You don’t need to rely solely on social media, either. Social proof exists as a FOMO marketing tactic, too. By sharing accurate data with your customers, such as reviews, stock levels, and how many people are viewing a page at a time, brands can promote a probability of missing out.

Hotel sites commonly do this, especially when reservations are nearing capacity.

According to Citizen Relations, 68% of millennials – the major market for FOMO content – said they’ve made a reactionary purchase as a result of FOMO, often within 24 hours of seeing and coveting someone else’s experience.

Of course, an easy way for these potential buyers to appease these feelings of missing out is to get their wallet out, which is the ultimate goal.

 

Millennials Prefer Experiences

millenials like experiences

For FOMO marketing campaigns, experiences are key, but how do you put that into good content? Well, you let your customers do the work for you. Genius, we know!

Extending on the above, focusing on user-generated content is central. By allowing customers and visitors to share their experiences in-depth through your CMS, it acts as tangible proof of a product’s quality.

Real proof is gold in FOMO marketing, as it only makes the buyer more likely to follow through with a transaction.

The Nielsen Consumer Trust Index revealed that 92% of consumers trust user-generated content more than traditional advertising: millennials, in particular, are extremely distrustful of traditional advertising methods. Damn those pesky millennials for making our job harder!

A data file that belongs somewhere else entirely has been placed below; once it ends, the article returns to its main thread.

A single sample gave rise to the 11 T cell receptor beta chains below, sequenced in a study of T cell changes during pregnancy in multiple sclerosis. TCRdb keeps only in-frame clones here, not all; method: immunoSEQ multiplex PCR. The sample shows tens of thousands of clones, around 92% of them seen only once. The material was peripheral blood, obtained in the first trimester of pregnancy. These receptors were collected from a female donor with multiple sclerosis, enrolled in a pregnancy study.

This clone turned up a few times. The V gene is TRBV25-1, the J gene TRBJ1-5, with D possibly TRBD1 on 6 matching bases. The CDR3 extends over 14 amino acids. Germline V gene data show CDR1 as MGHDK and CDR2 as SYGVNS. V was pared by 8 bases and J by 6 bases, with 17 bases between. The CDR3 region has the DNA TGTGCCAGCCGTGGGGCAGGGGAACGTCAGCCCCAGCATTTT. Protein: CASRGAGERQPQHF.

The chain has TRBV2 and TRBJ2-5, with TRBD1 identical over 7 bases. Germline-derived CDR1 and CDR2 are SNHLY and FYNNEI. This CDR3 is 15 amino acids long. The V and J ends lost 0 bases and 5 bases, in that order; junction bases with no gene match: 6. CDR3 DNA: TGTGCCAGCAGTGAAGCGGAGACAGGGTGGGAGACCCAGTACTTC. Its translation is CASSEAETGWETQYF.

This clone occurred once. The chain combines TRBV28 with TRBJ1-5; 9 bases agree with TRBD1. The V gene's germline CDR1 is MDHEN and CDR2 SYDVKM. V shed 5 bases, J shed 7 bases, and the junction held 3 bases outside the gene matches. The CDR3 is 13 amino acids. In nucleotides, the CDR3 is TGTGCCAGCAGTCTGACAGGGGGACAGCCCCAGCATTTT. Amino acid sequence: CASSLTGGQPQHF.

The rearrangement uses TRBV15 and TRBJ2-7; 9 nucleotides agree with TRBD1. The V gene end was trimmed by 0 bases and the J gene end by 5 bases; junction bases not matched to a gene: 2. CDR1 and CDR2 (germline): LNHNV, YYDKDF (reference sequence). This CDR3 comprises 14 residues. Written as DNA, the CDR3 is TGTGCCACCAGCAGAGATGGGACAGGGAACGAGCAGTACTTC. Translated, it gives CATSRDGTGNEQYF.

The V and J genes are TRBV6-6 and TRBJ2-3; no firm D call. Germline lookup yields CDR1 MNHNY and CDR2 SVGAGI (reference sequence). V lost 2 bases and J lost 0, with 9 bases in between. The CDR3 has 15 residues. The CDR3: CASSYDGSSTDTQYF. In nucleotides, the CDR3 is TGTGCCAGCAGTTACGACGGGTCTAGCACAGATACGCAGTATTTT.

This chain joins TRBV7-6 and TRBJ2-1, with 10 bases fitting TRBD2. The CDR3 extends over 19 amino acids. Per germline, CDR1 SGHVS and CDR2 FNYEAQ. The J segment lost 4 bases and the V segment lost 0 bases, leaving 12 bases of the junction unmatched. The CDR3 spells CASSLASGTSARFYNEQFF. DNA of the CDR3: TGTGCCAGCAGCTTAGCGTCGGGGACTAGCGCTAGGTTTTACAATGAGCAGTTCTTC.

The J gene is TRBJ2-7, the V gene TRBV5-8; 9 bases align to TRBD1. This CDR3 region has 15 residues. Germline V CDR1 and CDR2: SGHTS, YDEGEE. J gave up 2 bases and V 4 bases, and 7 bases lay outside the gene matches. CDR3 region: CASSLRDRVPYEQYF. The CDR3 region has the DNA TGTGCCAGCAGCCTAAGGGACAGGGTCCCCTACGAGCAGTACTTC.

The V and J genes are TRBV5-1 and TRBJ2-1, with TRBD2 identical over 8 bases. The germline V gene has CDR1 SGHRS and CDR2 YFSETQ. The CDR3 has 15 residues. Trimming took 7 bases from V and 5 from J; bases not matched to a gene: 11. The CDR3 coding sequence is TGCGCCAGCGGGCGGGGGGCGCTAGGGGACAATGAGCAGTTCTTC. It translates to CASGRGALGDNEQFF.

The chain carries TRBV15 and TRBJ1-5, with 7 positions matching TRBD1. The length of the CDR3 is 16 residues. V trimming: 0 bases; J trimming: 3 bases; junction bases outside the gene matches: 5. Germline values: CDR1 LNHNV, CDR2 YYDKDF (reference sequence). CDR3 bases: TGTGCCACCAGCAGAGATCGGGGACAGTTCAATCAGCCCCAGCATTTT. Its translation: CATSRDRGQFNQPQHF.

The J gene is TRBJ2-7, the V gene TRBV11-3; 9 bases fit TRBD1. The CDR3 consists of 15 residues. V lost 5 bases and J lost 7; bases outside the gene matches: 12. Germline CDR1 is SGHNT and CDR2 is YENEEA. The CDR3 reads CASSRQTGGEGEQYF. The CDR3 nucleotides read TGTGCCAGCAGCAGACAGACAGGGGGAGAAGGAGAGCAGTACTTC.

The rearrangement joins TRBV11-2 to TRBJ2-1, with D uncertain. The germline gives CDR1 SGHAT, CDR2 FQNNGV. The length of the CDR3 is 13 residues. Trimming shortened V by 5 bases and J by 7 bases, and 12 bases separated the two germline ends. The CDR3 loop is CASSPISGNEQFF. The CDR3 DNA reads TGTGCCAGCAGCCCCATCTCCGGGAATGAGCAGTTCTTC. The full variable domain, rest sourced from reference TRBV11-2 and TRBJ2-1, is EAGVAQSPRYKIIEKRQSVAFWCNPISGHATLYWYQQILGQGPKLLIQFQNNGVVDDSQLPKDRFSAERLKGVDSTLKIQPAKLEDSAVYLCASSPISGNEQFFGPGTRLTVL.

It’s basic psychology: if somebody sees someone enjoying something they’re interested in, they’re more likely to chase that experience.

 

Early Birds Get the Worm

early bird

Who doesn’t love a freebie? We’ll take anything if it’s free: balloons, memory sticks, terrible pens, anything. People love free stuff, even if it’s, well, rubbish.

Chucking out a freebie to early buyers acts as an inverse to loss aversion, but still achieves the same goals. When a product is new and not very exclusive, offering an extra gift or goodie can cause FOMO. By offering an extra gift for, say, the first 100 customers can swing a sale.

This tends to be common in electronics, wherein an electrical product will come bundled in with other products from the same company in added bonuses or deals. A goodie can be anything from a smart watch to a basket of fruit, the pricier, the better. How many of us have agreed to a less than preferable phone contract because it comes bundled with a games console or other toy?

A study by Conversionxl concluded that 93% of responders stated free shipping alone would help swing a sale, never mind a bonus product. Even if your business or client cannot offer a gift, offering limited free shipping can work too.

 

No Such Thing as Too on the Nose

 

Some of the most successful marketing campaigns regarding FOMO have worn the methodology on their sleeve – very cheeky.

A few simple words acknowledging FOMO, such as “don’t miss out” below, is enough to send a social-media-scroller-professional into pandemonium.

obvious FOMO example

By showing a few strands of information: price change, sale percentage, and the FOMO language, the advert is instantly effective. Not only will it impact in the short-term, but it’ll likely stay in the viewer’s mind for the long-term, too.

(Source: Edith and Ella)

FOMO is a powerful tool when used correctly. With much of its science proved by behavioural science, it’s a safe bet to ensure your business gets sales. However, as people become more and more aware of FOMO, the more inventive and implicit brands will have to become when using it.